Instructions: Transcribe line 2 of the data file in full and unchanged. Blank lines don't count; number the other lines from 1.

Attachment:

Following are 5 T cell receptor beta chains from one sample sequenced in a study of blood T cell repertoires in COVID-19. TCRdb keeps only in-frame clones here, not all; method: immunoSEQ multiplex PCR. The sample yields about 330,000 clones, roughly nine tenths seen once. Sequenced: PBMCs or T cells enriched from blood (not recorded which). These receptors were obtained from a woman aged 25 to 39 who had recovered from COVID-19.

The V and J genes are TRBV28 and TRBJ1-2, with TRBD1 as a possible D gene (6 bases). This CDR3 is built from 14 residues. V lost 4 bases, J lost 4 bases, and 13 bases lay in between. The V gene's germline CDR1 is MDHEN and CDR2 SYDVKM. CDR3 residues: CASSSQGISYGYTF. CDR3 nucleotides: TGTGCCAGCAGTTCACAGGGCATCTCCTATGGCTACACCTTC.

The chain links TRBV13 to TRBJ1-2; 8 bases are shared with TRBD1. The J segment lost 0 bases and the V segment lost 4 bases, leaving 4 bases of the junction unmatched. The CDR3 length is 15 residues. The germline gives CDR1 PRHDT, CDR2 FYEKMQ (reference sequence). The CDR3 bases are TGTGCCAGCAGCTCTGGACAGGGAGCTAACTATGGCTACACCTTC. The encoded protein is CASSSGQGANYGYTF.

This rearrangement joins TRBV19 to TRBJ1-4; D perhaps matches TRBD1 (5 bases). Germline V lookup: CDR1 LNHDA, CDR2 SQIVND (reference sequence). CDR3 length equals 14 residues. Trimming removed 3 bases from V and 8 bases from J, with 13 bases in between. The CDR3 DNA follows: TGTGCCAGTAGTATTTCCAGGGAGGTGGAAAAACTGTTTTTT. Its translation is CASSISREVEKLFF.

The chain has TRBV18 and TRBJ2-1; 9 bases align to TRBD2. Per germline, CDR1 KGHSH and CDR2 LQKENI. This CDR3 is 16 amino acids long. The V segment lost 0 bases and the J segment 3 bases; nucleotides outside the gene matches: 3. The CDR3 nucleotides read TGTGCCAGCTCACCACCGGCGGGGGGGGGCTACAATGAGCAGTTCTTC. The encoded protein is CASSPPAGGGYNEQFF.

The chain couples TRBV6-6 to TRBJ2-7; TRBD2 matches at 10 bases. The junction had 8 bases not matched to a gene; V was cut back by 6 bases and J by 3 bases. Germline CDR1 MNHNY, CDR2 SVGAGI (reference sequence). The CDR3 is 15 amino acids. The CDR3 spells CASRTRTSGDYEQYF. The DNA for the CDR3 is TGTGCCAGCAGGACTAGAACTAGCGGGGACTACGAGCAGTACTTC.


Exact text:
The V and J genes are TRBV28 and TRBJ1-2, with TRBD1 as a possible D gene (6 bases). This CDR3 is built from 14 residues. V lost 4 bases, J lost 4 bases, and 13 bases lay in between. The V gene's germline CDR1 is MDHEN and CDR2 SYDVKM. CDR3 residues: CASSSQGISYGYTF. CDR3 nucleotides: TGTGCCAGCAGTTCACAGGGCATCTCCTATGGCTACACCTTC.